Saturday, June 17, 2017

Keep on Rollin' Down the Line

Today's ride is all about grabbing a particular historic spot in Monson, MA, which grabbed my attention reading about it. I blew these spots off in another ride and said I would pick them up another day. Well today is the day. Headed out toward Charlton versus thru Douglas State Forest to shake up the route a bit. Gifford is following me for part of this trip.

First stop is the Rider Tavern on Stafford St in Charlton.

Built as a hostelry in 1797. It is of the Federal period and was an important stop on the Worcester to Stafford Turnpike. The most famous person to have stayed here was the Marquis de Lafayette in 1825. It contains two kitchens, a wine cellar, nine guest rooms, a ballroom and a dining area. Rider Tavern is owned by the Charlton Historical Society today.

From here we zig zagged along some roads bordering the Hamilton Reservoir. I would have guessed at some point the roads were going to turn to dirt, however they stayed paved, well sort of. We came up on the Hamilton Reservoir, which is where Giff parted company and headed back home. I stopped for a picture of the dam.

In Wales I grabbed Dr. John Smith's House and Office built in 1840, which became the local post office

Riding along Wales Road, I initially stopped for the arched stone bridge on the right, but settled down behind the viewer and composed a shot of the whole scene.

Having nothing but time on my hands stopped for the Hillside Cemetery free standing arch for Waymarking.

This stop was the whole objective for the day, Monson Development Center. There are quite a few buildings on this site, many of which are fenced off from traffic. I did run across a Security Officer, who I spoke with briefly.

In 1854 the Commonwealth of Massachusetts acquired 175 acres (71 ha) of land in Monson, on which it erected an almshouse to provide facilities for poor immigrants fleeing the Irish Potato Famine. In 1855 it was renamed the State Farm School, and later the State Primary School, and it housed children who were wards of the state. It served in this role until 1887. In 1898 the state's Hospital for Epileptics opened on the grounds, using the old facilities and building several more buildings. In 2012 the state relocated the last 31 residents, and began to consider the future of the property. Wikipedia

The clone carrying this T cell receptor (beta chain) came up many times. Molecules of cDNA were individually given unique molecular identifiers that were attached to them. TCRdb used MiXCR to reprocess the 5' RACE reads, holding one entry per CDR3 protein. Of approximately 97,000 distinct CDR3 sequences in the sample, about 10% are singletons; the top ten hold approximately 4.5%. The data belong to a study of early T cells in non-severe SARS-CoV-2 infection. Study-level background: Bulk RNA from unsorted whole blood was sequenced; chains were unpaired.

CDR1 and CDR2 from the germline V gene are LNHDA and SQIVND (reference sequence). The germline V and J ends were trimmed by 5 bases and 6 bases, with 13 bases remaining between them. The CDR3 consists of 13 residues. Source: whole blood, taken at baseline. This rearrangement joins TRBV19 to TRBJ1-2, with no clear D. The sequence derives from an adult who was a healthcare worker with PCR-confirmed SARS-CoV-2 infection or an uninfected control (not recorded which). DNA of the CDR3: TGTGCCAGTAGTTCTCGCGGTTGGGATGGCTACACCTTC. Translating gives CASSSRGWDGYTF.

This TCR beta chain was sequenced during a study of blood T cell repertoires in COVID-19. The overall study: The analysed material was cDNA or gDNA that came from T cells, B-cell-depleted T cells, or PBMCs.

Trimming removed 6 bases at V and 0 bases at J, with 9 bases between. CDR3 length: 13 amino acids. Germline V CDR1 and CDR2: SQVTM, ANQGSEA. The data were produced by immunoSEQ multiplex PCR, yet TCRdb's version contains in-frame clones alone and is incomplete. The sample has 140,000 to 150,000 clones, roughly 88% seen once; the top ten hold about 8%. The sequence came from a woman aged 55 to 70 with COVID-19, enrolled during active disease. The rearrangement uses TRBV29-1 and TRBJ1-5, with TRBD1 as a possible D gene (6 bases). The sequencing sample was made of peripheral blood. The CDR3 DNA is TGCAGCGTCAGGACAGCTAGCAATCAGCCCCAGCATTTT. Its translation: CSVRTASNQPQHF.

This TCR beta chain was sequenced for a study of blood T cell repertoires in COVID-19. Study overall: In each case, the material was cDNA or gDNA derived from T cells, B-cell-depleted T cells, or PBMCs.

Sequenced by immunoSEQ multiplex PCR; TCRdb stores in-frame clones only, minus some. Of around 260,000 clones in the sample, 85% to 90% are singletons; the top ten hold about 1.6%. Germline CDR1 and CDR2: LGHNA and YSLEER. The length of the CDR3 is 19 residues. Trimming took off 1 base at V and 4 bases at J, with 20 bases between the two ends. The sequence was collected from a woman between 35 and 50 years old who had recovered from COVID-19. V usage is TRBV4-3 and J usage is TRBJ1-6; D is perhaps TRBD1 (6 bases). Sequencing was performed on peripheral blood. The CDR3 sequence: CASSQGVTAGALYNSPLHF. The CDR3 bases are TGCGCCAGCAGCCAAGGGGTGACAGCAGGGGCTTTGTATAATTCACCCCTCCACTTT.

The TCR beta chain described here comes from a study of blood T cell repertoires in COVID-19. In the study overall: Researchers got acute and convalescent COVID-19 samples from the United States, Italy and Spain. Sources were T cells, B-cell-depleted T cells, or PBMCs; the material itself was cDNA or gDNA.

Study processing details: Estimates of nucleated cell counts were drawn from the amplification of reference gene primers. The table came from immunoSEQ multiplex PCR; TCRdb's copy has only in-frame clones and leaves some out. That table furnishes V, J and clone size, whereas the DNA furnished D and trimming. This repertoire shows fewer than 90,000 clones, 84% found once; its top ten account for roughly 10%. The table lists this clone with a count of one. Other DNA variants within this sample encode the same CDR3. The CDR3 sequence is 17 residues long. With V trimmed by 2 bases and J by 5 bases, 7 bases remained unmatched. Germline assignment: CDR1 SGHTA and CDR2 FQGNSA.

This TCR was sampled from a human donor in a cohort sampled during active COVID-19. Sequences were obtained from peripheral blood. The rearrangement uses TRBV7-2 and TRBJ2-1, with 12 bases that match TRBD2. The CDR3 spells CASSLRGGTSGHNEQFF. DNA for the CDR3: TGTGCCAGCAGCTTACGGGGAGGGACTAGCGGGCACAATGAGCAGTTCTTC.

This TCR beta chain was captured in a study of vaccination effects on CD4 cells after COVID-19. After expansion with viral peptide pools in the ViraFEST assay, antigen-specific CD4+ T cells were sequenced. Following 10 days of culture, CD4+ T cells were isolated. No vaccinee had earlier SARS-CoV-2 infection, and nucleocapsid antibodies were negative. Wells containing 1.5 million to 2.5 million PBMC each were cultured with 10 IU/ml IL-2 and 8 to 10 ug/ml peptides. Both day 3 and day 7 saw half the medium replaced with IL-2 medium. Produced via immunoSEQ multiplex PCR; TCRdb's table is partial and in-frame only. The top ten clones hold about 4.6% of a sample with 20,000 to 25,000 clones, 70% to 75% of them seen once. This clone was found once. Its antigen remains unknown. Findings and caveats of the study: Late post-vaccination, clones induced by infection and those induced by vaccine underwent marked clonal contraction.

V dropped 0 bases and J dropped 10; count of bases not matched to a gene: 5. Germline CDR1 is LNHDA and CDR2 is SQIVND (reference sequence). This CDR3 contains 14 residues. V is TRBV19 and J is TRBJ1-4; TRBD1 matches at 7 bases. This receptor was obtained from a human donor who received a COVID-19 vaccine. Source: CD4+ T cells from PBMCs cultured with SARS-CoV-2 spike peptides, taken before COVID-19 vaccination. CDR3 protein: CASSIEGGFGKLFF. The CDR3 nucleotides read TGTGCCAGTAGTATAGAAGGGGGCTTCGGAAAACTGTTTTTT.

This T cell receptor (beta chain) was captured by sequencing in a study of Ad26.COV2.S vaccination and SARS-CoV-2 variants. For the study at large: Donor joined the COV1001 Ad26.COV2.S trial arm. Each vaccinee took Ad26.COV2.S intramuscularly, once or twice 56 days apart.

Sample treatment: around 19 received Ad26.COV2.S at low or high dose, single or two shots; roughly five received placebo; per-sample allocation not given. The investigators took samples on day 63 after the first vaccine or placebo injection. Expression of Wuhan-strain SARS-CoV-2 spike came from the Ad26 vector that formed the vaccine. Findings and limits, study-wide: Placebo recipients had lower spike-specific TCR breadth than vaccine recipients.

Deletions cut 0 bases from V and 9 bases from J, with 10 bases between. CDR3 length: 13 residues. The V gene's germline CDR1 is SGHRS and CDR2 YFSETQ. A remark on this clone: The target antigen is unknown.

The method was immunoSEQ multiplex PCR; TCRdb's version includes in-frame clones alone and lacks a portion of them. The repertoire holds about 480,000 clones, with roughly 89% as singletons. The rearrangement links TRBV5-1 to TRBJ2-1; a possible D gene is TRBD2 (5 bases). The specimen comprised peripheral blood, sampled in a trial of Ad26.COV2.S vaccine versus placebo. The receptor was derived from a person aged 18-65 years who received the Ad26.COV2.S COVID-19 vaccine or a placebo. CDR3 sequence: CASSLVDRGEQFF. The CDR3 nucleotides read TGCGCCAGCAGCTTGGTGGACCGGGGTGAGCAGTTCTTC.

While the Development Center was the objective, I passed thru Palmer and specifically wanted to see Union Station, which was designed by HH Richardson in 1884. Richardson was one of the "Trinity of American architecture" along with Louis Sullivan and Frank Lloyd Wright. His designs created a whole class of architecture called Richardson Romanesque. His most prominent work was Trinity Church in Boston.

Union Station was opened in 1884 and consolidated 2 stations into this location. Today it is a restaurant called the Steaming Tender.

On site is this 1915 Porter Steam Locomotive & Tender.

Outback is the more modern stuff.

While in Palmer picked up a couple more building in the Register, Memorial Hall and the Post Office. Palmer is the home of the Palmer Motor Sports Park opened for racing in May 2015. It is a 2.3 mile road course with over 190 feet in elevation change. Road & Track magazine named Palmer Motorsports Park one of the top 10 racetracks to drive in North America.

Right across the street from the post office is St Paul's Unitarian Universalist Church built in 1879. I was struck by how big it was and the architecture of the building, especially the two towers. Palmer is only 12,000 or so people and back in the late 1800's it was around 1,200. Religious history is quite interesting in New England. Congregational, Baptist and Unitarian are quite prevalent in New England towns, where many towns have all three churches surrounding the greens and commons. Universalism at it's origin was separate and distinct congregation. In the 1960's some Unitarian and Universalist formed a union creating Unitarian Universalist Association as a combined belief system. The merger created it's own controversy, since the two beliefs are not exactly aligned.

Passing thru Warren on Rt67 I caught the Warren Cotton Mills out of the corner of my eye and turned around and went back to investigate. This site has been used for industrial purposes dating back to 1812, when Mr Richardson began making scythes. The business was taken over by Mr. Taft who operated the same business until 1843. In 1854 Warren Cotton Mills was established, co-owned by Bliss and Fabyan. Four separate mills were built on this site dating from 1866 to 1912. While the dam did exist and may have been used to power one of the earlier dams, the mills were primarily powered with steam.

In Warren proper is the Boston and Albany Railroad Depot built in 1895. Inspired by HH Richardson the firm that formed after his death Shepley, Rutan and Coolidge designed the station.

Picked up the Grove Street School in Spencer built in 1876. This was my second time here. The first time the sun was so overpowering I could not get the camera to focus properly. Being in the Register, of course it was important to get some better photos. Kind of sounds like an obsession doesn't it, just ask Crystal.

Today's view of the trip.

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